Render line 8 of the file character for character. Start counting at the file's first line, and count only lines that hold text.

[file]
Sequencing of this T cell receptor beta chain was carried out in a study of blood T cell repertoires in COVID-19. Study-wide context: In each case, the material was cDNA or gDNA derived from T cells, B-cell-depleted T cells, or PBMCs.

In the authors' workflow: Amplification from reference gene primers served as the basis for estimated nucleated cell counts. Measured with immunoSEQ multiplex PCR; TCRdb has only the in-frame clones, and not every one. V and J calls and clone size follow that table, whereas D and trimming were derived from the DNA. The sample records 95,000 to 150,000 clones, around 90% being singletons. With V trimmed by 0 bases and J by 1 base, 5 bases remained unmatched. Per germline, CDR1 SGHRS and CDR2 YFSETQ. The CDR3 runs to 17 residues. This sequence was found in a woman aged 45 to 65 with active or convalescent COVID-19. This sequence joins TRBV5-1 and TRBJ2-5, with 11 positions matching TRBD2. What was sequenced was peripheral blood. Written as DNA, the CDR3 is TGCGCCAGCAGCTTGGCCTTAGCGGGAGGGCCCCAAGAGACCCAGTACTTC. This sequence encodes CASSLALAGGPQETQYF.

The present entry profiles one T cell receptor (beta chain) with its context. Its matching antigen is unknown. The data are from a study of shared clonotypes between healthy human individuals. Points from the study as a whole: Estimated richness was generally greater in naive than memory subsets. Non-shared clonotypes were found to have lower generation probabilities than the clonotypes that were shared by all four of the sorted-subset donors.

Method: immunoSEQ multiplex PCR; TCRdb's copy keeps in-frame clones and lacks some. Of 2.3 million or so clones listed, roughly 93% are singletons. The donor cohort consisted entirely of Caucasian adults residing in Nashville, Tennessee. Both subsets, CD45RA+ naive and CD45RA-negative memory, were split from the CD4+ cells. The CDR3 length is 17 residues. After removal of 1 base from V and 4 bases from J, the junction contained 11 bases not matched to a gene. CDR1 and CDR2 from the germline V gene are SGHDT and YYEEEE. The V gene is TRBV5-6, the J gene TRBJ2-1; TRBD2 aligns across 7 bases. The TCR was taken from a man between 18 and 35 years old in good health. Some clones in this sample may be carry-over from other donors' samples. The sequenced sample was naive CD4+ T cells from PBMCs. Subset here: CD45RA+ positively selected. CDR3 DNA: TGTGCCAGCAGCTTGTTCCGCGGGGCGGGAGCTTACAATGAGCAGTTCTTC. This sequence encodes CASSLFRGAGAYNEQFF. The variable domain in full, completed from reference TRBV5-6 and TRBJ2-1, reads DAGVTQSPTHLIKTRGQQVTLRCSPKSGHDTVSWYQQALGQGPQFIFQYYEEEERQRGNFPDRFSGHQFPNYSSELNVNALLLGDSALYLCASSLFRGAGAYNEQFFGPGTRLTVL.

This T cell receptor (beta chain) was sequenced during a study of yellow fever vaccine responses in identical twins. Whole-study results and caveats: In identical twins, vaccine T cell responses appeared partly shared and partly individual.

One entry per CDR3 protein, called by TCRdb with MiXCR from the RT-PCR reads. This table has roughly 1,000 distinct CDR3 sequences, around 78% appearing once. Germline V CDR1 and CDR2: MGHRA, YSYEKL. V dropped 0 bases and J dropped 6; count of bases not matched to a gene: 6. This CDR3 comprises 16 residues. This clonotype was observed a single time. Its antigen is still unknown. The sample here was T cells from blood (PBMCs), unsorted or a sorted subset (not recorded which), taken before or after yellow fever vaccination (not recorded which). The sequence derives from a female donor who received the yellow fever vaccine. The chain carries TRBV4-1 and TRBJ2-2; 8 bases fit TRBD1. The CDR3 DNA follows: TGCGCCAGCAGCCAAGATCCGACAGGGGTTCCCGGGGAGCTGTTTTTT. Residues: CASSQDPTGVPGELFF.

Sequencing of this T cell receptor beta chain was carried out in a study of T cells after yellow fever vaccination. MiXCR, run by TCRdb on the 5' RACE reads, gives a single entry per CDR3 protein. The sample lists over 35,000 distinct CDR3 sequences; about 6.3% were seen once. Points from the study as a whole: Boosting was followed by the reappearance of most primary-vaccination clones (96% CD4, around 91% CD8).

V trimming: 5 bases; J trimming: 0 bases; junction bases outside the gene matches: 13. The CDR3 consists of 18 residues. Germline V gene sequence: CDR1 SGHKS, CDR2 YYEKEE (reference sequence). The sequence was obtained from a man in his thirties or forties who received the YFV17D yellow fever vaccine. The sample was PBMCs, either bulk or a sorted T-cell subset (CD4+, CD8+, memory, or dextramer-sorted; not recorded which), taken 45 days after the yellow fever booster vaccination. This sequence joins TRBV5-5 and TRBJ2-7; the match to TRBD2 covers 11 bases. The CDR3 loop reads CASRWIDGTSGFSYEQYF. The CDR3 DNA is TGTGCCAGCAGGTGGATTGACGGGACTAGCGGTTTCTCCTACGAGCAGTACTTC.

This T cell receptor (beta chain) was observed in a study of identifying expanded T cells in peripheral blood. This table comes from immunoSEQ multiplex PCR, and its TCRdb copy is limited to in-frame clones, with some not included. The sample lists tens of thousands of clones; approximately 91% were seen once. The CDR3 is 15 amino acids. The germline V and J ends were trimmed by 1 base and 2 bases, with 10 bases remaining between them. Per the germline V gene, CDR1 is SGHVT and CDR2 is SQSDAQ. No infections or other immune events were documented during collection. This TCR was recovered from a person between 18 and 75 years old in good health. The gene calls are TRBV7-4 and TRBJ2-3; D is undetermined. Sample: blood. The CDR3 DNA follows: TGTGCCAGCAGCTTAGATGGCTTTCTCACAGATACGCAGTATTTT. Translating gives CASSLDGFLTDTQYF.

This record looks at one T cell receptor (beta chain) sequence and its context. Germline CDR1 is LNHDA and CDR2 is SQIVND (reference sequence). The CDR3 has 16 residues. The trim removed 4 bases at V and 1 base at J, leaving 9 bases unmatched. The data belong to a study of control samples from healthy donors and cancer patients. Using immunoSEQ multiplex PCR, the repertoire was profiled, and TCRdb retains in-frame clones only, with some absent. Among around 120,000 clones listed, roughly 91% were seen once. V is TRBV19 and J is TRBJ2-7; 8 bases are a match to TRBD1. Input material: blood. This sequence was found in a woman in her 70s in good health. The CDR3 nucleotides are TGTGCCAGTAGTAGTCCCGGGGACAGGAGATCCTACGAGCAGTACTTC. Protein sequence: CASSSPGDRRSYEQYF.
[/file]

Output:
V trimming: 5 bases; J trimming: 0 bases; junction bases outside the gene matches: 13. The CDR3 consists of 18 residues. Germline V gene sequence: CDR1 SGHKS, CDR2 YYEKEE (reference sequence). The sequence was obtained from a man in his thirties or forties who received the YFV17D yellow fever vaccine. The sample was PBMCs, either bulk or a sorted T-cell subset (CD4+, CD8+, memory, or dextramer-sorted; not recorded which), taken 45 days after the yellow fever booster vaccination. This sequence joins TRBV5-5 and TRBJ2-7; the match to TRBD2 covers 11 bases. The CDR3 loop reads CASRWIDGTSGFSYEQYF. The CDR3 DNA is TGTGCCAGCAGGTGGATTGACGGGACTAGCGGTTTCTCCTACGAGCAGTACTTC.